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Scorecard: Bollywood puts up a poor show

Scorecard: Bollywood puts up a poor show
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First Published: Wed, Jun 27 2007. 11 53 PM IST
Updated: Wed, Jun 27 2007. 11 53 PM IST
Star appeal, big budgets and swanky foreign locations have failed to bring cheer to Bollywood as the world’s biggest film industry struggled to make a profit in the first half of 2007. Most entertainment analysts agreed it was almost impossible for Bollywood to repeat the success of 2006—its best year ever—but the failure to deliver even one blockbuster so far has surprised all.
While some films aimed at niche audiences made profits and a few others won only acclaim, the big-ticket Hindi films with top stars failed to set the cash box jingling.
Analysts blamed weak scripts for the failures.
“Where are the good stories? You can’t get away with only star appeal and foreign locales,” says Bollywood trade analyst Komal Nahta. “If you have a good script, chancesare you will have a hit, stars or no stars.”
Original scripts and sequels like those involving a flying superhero, a lovable hoodlum and the story of a suave thief gave Bollywood a rare, superhit-filled 2006. The good times had actually rolled over from 2005 which was until then the best year in terms of revenues, with new marketing strategies, opportunities offered by the Internet, mobile phones, gaming and merchandising helping boost profits.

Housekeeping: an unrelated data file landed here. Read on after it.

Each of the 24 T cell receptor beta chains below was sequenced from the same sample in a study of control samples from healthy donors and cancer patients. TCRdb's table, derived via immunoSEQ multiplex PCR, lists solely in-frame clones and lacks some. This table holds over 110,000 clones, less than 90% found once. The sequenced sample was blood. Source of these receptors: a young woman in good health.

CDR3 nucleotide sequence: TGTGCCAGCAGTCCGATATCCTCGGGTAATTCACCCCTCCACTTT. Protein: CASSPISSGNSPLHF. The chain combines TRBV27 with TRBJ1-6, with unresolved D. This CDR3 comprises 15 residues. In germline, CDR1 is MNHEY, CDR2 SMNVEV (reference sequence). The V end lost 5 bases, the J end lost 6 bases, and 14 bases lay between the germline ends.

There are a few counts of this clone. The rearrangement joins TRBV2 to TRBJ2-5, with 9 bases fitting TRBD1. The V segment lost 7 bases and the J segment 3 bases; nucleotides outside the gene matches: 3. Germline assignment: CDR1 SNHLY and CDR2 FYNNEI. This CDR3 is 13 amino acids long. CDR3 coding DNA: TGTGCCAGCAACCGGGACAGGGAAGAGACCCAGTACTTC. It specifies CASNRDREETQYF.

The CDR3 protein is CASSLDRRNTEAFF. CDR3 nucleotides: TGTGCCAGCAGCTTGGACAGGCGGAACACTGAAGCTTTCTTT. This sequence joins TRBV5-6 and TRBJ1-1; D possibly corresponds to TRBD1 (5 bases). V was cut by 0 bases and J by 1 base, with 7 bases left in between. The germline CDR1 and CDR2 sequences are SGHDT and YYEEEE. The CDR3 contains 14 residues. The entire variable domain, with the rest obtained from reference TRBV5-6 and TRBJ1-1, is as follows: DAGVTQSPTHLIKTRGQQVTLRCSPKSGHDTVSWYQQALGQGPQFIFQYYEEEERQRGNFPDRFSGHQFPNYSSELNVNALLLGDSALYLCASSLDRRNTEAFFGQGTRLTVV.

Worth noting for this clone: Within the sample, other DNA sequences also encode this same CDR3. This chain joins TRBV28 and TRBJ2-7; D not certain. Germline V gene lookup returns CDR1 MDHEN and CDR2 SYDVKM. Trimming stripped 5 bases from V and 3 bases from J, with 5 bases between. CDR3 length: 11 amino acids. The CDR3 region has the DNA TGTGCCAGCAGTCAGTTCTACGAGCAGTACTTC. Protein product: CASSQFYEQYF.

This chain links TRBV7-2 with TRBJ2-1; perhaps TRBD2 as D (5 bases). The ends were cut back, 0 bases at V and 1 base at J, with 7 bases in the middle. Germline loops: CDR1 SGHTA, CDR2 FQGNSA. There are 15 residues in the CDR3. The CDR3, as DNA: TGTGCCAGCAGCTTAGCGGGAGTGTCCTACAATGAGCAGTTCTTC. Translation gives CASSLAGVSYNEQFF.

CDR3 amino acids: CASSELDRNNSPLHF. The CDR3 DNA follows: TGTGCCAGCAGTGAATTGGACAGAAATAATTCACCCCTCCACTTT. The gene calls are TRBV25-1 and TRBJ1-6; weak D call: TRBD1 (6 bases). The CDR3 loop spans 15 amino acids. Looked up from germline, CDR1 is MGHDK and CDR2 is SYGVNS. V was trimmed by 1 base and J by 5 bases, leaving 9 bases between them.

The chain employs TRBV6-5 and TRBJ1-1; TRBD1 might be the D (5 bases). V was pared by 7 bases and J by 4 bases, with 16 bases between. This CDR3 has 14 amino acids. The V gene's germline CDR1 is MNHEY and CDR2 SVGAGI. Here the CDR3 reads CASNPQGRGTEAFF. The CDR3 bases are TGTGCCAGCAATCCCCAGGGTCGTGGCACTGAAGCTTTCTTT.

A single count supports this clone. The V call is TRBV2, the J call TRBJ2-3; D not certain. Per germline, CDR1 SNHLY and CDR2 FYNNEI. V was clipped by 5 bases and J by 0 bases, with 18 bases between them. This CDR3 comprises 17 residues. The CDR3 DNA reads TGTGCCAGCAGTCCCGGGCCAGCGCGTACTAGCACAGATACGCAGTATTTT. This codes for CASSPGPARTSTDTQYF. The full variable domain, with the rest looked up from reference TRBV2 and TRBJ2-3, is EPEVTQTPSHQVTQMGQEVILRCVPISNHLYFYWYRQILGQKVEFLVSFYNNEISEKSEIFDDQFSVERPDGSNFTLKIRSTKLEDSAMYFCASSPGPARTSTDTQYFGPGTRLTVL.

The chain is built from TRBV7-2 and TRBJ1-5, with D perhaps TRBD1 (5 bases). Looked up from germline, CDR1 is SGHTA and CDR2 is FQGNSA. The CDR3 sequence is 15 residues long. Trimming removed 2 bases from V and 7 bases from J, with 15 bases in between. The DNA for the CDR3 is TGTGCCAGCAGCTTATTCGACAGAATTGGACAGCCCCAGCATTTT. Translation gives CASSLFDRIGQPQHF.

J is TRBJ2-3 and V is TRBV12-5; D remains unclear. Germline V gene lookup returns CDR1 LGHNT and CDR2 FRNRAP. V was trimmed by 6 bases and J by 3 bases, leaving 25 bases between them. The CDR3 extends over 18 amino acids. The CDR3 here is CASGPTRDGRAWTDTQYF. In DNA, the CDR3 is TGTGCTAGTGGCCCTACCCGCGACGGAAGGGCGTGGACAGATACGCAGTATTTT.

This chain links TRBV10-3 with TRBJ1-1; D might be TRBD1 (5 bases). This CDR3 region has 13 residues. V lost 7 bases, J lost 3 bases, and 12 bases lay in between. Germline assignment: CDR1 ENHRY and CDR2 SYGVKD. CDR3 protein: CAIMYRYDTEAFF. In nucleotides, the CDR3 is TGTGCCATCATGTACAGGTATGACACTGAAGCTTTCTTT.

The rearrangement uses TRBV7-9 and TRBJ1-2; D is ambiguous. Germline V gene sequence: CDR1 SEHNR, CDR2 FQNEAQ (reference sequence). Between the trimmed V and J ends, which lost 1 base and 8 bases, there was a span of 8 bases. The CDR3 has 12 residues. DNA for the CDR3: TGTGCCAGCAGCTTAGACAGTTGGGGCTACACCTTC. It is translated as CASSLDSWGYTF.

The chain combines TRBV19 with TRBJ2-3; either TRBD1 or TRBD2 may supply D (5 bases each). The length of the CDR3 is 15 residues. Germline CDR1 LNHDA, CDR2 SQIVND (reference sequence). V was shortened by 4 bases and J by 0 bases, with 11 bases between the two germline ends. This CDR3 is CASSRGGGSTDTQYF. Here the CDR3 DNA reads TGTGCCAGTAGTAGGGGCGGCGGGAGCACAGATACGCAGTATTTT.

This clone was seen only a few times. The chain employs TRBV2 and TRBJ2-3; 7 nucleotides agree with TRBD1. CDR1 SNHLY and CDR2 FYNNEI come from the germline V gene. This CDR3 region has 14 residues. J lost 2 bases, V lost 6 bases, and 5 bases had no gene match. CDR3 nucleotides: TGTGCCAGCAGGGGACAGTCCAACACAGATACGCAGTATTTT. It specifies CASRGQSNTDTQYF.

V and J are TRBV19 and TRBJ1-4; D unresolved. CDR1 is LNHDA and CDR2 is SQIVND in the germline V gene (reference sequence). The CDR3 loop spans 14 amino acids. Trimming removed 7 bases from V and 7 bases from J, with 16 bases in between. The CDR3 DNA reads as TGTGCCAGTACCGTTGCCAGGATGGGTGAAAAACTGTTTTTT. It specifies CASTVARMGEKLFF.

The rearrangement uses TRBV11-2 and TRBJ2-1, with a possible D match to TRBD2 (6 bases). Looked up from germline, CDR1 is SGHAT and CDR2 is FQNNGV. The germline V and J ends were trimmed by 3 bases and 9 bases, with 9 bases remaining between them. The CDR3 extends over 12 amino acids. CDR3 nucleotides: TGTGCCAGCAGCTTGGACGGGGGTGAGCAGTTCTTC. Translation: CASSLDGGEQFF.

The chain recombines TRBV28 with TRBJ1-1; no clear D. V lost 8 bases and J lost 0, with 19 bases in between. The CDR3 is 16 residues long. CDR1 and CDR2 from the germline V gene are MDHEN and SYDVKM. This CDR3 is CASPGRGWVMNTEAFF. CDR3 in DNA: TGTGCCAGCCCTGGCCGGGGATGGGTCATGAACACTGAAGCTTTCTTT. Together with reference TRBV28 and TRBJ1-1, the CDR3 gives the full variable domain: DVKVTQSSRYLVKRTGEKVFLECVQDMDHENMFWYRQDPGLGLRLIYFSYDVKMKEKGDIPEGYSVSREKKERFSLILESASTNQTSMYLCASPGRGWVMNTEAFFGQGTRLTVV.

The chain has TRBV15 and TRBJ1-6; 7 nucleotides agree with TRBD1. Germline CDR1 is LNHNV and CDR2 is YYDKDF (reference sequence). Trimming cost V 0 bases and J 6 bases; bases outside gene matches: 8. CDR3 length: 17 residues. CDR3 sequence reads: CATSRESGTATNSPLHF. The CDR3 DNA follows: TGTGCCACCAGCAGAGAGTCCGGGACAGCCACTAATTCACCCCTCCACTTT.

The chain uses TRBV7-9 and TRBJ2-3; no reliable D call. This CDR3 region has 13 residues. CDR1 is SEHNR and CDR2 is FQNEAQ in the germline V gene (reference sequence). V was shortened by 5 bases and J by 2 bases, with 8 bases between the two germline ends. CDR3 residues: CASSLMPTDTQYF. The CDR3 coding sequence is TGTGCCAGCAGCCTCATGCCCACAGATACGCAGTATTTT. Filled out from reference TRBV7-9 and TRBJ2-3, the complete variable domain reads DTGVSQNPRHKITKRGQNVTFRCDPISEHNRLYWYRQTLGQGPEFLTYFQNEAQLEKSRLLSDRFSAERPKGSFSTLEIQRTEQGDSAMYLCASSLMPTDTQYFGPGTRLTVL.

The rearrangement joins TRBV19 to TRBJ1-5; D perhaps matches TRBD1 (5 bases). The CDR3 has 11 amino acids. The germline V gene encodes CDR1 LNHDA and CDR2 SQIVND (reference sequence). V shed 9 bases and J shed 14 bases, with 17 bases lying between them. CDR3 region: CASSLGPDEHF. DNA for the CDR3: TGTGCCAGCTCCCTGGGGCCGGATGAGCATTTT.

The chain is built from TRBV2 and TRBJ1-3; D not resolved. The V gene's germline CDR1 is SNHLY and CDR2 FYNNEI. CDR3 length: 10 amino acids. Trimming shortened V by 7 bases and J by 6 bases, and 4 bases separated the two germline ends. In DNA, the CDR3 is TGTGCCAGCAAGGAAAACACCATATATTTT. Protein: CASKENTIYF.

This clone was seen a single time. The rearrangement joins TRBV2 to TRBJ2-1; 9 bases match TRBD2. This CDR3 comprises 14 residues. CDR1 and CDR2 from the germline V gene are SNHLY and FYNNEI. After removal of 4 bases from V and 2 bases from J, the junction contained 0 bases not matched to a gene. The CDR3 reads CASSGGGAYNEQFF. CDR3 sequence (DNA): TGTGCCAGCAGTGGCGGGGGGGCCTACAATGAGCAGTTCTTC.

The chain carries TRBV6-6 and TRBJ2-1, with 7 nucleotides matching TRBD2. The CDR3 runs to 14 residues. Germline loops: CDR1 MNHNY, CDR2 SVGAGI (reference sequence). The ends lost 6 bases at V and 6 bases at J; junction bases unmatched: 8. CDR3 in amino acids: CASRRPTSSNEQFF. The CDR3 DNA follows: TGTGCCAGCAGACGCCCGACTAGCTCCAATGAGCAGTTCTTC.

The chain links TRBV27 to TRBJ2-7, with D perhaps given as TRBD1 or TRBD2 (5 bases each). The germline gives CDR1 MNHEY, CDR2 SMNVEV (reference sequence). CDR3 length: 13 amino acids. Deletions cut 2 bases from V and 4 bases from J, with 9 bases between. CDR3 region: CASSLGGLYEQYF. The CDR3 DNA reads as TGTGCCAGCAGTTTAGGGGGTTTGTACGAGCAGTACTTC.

In comparison, analysts said the turnover in the first six months of 2007 was just a fourth of about $55 million (Rs225.5 crore) collected during the same period in 2006.
The 2007 box office front-runners are Guru, said to be inspired by the life of Indian entrepreneur Dhirubhai Ambani, the founder of the Reliance group, and Namastey London, a romantic comedy partly shot in London. But the list of doomed big-budget films with top stars is long: Salaam-e-Ishq, Eklavya, Nishabd, Tara Rum Pum and Jhoom Barabar Jhoom, among others.
“Once again, it has been proved that big names will not guarantee a hit,” says trade analyst Taran Adarsh.
This summer, Bollywood is also feeling the heat from Hollywood blockbusters. A measure of Hollywood’s growing impact in India was seen when five Bollywood films released this month were trumped by Ocean’s 13 with George Clooney again taking the lead in the latest in the series.
No Bollywood film was released the day Spiderman-3 hit the screens, suggesting Indian film-makers did not wish to take a chance against the Hollywood blockbuster.
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First Published: Wed, Jun 27 2007. 11 53 PM IST